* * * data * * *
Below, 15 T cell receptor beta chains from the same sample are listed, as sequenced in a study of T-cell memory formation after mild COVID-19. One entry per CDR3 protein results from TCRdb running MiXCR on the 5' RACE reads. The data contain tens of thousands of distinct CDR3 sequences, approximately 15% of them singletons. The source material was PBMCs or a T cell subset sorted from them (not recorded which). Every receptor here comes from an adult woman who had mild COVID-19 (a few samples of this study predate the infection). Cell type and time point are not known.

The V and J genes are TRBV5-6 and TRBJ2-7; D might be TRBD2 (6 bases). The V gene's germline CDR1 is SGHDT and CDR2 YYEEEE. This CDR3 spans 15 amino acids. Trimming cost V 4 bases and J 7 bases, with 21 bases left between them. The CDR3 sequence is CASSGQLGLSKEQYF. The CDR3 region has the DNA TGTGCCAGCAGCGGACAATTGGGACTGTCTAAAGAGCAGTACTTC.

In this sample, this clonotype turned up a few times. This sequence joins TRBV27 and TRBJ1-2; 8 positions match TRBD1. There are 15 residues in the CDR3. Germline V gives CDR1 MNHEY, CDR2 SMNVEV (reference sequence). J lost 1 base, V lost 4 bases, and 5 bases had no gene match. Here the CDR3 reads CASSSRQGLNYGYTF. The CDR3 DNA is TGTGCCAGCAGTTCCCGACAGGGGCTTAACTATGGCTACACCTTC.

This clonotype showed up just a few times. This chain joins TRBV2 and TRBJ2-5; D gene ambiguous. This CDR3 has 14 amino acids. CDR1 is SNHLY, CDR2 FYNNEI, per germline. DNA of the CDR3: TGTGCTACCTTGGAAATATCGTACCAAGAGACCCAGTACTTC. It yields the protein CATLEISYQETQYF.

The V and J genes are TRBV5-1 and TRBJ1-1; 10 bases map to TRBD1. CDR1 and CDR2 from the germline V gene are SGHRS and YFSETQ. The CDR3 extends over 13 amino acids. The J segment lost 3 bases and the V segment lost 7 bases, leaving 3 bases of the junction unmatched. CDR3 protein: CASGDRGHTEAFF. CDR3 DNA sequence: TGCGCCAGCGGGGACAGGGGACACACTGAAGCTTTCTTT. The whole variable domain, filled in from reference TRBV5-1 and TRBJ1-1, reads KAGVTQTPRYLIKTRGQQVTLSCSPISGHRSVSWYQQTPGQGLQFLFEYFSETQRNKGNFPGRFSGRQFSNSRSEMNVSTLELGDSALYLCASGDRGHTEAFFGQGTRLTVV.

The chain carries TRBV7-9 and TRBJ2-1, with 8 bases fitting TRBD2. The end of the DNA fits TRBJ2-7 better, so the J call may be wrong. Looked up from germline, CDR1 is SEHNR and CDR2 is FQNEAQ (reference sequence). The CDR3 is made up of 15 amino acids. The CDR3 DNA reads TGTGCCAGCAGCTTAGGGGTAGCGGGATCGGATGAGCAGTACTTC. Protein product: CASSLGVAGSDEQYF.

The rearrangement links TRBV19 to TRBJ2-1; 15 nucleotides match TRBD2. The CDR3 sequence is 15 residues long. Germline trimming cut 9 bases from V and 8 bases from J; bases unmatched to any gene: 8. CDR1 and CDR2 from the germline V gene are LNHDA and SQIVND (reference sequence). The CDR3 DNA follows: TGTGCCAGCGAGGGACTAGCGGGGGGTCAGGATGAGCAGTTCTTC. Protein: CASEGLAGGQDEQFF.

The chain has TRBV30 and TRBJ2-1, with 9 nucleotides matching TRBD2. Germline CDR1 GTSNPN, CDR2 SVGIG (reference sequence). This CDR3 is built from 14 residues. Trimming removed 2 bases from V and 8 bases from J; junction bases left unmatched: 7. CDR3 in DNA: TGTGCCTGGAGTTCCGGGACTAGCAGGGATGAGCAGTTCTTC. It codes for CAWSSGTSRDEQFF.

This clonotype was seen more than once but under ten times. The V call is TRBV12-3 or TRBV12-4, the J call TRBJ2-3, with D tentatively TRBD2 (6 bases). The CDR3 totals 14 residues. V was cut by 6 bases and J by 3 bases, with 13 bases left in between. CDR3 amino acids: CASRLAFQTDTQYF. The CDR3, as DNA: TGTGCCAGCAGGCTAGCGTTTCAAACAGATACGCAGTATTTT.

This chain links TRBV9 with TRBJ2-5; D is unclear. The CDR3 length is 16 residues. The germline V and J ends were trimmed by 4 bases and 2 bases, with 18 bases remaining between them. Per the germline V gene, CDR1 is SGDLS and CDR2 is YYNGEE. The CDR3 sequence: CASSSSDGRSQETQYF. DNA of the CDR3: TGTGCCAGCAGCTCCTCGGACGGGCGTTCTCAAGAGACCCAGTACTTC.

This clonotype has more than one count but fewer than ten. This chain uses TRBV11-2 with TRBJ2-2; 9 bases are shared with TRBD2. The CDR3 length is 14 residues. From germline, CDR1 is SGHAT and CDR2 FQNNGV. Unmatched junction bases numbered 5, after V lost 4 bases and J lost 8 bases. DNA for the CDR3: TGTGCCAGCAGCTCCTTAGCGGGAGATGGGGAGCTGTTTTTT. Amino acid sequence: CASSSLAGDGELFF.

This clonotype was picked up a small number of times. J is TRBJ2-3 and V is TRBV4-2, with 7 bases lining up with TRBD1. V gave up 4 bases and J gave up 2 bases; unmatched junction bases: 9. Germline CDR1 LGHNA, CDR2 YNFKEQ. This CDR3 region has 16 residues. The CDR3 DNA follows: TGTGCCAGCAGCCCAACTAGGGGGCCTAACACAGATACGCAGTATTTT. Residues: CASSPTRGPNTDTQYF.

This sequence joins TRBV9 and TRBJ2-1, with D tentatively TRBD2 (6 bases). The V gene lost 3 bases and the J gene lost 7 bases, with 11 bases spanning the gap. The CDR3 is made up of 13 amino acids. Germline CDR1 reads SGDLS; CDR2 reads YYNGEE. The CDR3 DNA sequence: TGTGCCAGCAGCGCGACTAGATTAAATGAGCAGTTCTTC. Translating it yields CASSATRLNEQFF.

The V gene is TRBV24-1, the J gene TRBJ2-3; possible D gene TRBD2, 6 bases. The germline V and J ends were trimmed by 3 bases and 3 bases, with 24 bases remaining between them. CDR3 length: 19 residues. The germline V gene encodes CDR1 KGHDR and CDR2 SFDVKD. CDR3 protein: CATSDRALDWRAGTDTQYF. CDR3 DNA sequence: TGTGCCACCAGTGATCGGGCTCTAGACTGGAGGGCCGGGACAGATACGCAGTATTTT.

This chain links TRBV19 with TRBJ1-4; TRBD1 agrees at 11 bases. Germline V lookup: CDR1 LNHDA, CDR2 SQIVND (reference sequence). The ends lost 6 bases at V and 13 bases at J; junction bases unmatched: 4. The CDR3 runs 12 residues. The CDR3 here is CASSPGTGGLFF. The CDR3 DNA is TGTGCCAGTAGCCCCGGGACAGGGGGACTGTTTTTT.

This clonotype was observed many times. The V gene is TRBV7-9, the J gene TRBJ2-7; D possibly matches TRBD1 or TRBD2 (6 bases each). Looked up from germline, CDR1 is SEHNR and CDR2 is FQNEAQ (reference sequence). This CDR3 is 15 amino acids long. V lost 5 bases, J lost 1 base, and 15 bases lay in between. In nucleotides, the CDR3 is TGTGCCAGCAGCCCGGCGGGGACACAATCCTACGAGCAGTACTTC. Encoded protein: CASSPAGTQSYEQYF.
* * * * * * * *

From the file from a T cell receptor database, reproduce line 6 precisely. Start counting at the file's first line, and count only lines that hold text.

The chain carries TRBV7-9 and TRBJ2-1, with 8 bases fitting TRBD2. The end of the DNA fits TRBJ2-7 better, so the J call may be wrong. Looked up from germline, CDR1 is SEHNR and CDR2 is FQNEAQ (reference sequence). The CDR3 is made up of 15 amino acids. The CDR3 DNA reads TGTGCCAGCAGCTTAGGGGTAGCGGGATCGGATGAGCAGTACTTC. Protein product: CASSLGVAGSDEQYF.